What is it about academic philosophy that makes it such that this internationally renowned author—who writes wonderfully rich and intellectually rewarding novels that probably have been read by more people than the works of any living academic philosopher—cites as one of her career highlights being “interviewed… as if I were still a member of the tribe [of academic philosophers], with not a trace of condescension” for a philosophy show?

Goldstein herself offers a possible explanation: the appeal of being recognized as smart. She puts them as two “theorems” and applies it to her own case:

There’s a Ranking Theorem that counts for a lot, not only in philosophy but throughout academia. It’s organized by how much brilliance is seen as necessary for success in a given discipline. Its longer name could be ‘Just-How-Smart-Do-You-Have-To-Be-To-Get-Through-The-Door Ranking Theorem’. Mathematics and physics are ranked higher than philosophers—I think this is agreed upon throughout academia—and, at least according to philosophers, all other disciplines rank below philosophy. Producing novels, even if philosophical, ranks way lower than philosophy proper. It’s also generally assumed within academia that a person will engage in the highest ranked activity for which her intelligence equips her. Call this the Smartness Theorem, though its longer name could be ‘Why-Would-You-Devote-Yourself-To-Anything-Else-Than-What-Would-Most-Show-Off-How-Smart-You-Are Theorem’. Together, the Ranking Theorem and the Smartness Theorem entail that a person who sinks to writing novels doesn’t have what it takes to do philosophy.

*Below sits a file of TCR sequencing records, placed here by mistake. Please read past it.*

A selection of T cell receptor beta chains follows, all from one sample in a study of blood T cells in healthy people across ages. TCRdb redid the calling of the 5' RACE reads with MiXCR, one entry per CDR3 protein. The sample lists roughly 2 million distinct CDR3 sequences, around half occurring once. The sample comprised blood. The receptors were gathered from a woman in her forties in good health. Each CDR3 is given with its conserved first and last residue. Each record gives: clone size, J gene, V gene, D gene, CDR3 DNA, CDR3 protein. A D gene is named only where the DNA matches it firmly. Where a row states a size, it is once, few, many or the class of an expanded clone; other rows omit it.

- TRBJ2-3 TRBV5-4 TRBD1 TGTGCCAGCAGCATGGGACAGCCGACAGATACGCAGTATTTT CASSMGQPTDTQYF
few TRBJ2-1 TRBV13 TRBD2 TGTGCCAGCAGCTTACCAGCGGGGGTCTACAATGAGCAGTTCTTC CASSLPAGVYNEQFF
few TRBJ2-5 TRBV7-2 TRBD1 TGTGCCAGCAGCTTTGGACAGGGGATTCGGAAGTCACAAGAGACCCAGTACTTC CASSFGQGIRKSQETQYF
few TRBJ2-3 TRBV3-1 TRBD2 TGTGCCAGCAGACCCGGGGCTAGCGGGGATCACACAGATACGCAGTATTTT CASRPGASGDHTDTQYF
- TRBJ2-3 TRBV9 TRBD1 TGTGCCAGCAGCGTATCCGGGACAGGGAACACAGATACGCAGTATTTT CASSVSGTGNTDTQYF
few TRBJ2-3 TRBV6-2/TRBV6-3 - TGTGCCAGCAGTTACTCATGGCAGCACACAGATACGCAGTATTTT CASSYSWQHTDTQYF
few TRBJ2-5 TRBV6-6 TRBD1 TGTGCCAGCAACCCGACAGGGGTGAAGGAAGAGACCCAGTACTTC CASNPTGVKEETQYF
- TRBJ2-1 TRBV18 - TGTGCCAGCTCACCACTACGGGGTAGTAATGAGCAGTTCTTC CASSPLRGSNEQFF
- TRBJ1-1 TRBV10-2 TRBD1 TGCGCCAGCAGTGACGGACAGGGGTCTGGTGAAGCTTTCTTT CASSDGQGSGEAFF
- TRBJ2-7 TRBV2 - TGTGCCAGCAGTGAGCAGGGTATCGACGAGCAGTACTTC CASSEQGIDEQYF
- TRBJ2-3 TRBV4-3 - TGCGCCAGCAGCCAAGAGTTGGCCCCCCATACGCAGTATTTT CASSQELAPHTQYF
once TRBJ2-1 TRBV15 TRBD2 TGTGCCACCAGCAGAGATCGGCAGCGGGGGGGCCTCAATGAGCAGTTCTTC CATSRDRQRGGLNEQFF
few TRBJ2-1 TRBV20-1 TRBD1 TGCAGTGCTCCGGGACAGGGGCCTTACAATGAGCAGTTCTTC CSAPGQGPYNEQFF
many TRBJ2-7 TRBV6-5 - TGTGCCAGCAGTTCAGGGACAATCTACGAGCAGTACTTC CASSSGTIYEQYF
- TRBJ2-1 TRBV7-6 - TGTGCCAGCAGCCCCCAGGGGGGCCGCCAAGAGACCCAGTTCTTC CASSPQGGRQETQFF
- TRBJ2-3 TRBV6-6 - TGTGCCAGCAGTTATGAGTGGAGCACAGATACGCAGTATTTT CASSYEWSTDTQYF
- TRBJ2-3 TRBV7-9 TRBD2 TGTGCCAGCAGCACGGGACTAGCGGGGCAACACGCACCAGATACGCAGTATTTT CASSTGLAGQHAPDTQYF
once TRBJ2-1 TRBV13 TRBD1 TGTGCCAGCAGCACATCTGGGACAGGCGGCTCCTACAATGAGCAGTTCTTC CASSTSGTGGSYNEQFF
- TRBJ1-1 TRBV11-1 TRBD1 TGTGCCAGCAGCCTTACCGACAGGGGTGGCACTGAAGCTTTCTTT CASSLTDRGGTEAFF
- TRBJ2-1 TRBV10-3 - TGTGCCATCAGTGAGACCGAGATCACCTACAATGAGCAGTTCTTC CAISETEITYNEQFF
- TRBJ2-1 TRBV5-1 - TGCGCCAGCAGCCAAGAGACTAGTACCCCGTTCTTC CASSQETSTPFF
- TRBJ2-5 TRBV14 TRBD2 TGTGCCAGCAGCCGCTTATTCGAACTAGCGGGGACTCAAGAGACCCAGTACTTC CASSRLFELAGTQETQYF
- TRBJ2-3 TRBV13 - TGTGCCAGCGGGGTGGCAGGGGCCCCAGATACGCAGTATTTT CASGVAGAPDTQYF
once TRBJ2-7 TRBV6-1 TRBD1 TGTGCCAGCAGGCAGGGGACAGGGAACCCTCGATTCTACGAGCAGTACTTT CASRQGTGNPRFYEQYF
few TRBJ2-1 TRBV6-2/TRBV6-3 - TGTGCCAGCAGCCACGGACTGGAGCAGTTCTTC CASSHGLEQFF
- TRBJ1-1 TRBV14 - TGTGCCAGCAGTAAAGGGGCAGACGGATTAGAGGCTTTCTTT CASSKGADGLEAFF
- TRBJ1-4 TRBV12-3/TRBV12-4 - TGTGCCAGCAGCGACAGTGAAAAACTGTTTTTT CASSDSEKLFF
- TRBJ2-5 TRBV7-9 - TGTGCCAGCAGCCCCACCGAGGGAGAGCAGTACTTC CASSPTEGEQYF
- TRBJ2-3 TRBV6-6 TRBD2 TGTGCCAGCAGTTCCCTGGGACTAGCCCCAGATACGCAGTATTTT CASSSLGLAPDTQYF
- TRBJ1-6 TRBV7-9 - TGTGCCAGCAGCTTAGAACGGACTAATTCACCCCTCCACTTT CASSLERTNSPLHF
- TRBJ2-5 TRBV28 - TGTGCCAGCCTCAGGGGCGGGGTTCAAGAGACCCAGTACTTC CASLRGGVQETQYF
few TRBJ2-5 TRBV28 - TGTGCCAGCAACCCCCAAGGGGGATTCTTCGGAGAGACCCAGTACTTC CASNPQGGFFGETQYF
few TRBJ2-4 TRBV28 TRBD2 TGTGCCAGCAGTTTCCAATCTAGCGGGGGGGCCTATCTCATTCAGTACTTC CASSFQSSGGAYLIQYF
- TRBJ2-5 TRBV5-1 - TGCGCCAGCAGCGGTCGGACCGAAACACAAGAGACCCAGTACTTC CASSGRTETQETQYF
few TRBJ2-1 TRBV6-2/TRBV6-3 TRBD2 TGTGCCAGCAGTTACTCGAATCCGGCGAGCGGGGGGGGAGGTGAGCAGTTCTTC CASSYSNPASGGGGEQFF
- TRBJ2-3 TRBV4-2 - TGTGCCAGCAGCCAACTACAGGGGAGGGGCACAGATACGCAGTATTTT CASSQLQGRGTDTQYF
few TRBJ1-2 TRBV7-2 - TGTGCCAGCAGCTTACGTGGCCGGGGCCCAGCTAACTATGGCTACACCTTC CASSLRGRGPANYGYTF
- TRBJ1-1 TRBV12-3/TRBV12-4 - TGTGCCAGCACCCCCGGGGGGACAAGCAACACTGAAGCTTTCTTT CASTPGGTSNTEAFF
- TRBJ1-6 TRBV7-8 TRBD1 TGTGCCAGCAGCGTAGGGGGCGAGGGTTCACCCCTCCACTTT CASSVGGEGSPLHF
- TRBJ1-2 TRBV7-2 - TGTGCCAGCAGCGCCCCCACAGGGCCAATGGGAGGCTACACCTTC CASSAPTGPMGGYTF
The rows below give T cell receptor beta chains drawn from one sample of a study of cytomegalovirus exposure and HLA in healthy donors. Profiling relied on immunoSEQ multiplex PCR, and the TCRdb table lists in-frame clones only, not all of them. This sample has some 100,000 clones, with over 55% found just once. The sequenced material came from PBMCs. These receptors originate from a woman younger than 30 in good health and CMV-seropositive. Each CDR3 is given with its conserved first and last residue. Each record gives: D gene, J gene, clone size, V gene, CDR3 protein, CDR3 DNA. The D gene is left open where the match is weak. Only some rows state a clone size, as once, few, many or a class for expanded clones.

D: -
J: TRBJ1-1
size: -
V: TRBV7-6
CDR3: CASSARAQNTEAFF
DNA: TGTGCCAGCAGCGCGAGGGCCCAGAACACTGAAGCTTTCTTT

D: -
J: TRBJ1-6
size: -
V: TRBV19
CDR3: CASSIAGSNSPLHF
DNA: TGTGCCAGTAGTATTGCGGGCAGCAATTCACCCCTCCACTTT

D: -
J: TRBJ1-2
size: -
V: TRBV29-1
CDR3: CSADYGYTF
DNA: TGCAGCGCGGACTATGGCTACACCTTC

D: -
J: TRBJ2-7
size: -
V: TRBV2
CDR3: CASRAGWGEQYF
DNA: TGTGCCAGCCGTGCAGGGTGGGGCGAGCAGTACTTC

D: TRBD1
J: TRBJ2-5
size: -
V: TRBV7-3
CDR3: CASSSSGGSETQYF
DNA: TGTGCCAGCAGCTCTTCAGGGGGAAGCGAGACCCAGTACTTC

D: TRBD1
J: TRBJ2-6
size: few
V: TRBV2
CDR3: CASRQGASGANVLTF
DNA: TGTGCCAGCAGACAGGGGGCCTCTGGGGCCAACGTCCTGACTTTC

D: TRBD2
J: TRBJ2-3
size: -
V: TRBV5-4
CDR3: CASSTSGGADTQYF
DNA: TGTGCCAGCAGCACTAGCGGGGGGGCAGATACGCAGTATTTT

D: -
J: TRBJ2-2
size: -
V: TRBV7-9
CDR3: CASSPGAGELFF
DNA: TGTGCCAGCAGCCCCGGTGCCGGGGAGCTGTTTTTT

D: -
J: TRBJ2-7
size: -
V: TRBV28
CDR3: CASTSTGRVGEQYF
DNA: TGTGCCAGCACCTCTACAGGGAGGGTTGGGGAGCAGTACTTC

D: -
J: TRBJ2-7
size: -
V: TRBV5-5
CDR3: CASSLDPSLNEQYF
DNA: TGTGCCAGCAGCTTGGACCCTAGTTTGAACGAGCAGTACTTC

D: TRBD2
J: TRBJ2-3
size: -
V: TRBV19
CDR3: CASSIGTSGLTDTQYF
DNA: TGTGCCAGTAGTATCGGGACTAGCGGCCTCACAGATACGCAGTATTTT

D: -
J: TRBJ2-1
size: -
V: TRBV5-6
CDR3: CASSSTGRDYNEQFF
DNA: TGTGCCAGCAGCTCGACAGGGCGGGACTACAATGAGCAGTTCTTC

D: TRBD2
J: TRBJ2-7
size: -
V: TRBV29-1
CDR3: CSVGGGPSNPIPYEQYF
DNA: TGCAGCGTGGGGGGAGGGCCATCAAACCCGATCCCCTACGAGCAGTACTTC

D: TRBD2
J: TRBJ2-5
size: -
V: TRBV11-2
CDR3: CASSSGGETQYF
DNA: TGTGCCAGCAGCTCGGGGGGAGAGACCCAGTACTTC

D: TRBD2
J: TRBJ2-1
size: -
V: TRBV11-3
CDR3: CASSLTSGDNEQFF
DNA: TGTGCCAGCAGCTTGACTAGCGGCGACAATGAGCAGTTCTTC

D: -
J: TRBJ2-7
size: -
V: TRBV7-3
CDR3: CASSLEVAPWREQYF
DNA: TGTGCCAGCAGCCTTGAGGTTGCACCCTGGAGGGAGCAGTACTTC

Of course that is just one explanation. Perhaps you have another? Note that in asking about the pull of academic philosophy I don’t necessarily intend to suggest there is anything problematic about it. Maybe there is, maybe it’s perfectly ordinary, maybe it’s, on balance, salutary. But it can be remarkably intense, as Goldstein shows us. You can read the whole interview with her here.

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“An Optimistic Bet”

Published by Anonymous (not verified) on Sun, 13/10/2019 - 12:51am in